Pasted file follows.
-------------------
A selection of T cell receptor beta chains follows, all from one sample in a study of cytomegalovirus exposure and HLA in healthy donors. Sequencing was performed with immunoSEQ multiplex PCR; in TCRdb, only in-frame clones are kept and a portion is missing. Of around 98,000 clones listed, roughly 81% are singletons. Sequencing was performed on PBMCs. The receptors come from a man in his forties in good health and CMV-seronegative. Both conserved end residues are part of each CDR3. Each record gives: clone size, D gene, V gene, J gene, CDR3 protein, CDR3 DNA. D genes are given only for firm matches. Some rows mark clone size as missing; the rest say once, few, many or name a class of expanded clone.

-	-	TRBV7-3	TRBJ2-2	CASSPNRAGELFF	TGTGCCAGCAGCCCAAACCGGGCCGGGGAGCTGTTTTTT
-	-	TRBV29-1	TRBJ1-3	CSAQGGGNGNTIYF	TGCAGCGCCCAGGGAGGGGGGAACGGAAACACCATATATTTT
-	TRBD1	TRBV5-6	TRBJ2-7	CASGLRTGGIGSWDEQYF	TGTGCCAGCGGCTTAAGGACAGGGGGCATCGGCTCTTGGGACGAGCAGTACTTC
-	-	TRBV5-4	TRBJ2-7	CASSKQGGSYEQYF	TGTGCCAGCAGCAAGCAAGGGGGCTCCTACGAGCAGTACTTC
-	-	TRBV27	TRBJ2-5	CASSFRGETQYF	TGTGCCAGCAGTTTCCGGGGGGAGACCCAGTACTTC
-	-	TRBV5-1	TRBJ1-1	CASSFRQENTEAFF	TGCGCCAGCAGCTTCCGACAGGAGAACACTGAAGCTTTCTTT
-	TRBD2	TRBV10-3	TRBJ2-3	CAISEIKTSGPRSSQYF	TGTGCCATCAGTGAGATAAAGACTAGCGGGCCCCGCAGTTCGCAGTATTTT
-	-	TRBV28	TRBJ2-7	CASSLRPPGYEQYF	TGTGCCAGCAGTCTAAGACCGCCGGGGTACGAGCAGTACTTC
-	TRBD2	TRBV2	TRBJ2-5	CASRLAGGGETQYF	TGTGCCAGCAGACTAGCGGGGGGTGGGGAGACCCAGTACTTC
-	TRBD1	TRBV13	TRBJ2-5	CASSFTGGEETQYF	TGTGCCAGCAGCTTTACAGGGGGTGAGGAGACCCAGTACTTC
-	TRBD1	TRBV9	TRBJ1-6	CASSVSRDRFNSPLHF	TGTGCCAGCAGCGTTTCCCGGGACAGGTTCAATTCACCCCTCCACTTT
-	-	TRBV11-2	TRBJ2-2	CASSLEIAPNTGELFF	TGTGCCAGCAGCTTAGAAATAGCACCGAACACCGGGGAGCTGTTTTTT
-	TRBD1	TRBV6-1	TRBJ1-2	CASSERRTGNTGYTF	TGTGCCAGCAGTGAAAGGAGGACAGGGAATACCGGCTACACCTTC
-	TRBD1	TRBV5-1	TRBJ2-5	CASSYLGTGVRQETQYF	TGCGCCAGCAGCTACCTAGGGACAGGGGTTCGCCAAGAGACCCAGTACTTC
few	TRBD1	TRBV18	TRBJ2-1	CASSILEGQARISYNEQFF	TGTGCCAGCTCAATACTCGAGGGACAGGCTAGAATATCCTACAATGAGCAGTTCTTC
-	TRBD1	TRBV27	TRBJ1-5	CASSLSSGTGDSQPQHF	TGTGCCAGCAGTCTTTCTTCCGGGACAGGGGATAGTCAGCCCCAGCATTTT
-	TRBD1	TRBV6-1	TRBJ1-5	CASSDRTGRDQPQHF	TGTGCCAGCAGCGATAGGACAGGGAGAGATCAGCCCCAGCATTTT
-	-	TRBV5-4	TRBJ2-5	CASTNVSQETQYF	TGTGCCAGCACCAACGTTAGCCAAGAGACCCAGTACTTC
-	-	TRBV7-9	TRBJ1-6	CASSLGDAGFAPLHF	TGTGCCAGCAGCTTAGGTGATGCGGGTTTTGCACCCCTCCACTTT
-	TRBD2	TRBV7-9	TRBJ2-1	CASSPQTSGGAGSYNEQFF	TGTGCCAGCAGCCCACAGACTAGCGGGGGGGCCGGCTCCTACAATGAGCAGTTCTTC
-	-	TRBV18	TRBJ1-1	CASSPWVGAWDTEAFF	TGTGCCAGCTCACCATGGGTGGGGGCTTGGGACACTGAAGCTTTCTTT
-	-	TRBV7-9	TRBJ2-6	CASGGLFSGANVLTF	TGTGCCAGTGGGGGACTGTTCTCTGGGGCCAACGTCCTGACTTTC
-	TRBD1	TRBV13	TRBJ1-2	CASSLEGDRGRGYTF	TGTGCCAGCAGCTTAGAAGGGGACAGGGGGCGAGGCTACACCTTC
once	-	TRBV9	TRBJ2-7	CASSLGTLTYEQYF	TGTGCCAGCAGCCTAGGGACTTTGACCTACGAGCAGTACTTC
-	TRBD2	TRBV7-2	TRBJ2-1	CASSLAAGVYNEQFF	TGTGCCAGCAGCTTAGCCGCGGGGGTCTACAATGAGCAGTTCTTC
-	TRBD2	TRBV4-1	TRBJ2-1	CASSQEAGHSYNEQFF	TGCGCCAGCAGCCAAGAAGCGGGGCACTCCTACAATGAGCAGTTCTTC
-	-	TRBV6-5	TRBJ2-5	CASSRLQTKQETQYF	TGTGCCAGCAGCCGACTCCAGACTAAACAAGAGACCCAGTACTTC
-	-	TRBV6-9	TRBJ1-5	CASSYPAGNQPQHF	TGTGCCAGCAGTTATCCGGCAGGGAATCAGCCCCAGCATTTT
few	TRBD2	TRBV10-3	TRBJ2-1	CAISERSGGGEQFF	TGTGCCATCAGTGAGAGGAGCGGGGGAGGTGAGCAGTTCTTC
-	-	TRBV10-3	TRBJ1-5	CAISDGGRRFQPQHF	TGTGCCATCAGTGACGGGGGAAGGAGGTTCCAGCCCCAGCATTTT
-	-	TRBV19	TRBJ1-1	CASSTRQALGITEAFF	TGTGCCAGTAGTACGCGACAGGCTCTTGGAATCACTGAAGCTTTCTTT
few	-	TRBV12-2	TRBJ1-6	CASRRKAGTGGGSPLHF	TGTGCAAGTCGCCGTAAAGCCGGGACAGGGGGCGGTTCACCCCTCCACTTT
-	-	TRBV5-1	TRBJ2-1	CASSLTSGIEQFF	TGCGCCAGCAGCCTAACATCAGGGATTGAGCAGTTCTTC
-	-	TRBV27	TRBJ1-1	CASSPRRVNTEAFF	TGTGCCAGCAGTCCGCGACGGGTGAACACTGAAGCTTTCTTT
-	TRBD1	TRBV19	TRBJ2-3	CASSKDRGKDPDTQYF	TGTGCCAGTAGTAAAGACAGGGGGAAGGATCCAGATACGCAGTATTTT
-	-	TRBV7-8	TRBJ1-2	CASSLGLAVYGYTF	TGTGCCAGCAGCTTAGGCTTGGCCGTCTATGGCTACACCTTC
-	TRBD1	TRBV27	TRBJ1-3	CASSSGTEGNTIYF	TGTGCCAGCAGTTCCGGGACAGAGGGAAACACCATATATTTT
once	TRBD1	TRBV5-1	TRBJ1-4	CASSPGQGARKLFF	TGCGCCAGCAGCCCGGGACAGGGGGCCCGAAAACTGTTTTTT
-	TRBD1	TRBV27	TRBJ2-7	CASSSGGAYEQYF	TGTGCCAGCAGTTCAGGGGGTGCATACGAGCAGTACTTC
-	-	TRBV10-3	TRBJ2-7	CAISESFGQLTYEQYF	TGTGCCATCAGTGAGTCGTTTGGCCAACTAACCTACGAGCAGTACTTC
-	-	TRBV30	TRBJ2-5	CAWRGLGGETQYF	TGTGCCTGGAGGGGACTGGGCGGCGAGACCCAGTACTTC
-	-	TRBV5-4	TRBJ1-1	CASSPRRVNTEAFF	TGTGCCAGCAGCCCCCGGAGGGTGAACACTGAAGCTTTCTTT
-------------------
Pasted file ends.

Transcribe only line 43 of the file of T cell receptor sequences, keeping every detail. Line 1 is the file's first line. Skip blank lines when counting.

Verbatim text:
-	-	TRBV5-4	TRBJ1-1	CASSPRRVNTEAFF	TGTGCCAGCAGCCCCCGGAGGGTGAACACTGAAGCTTTCTTT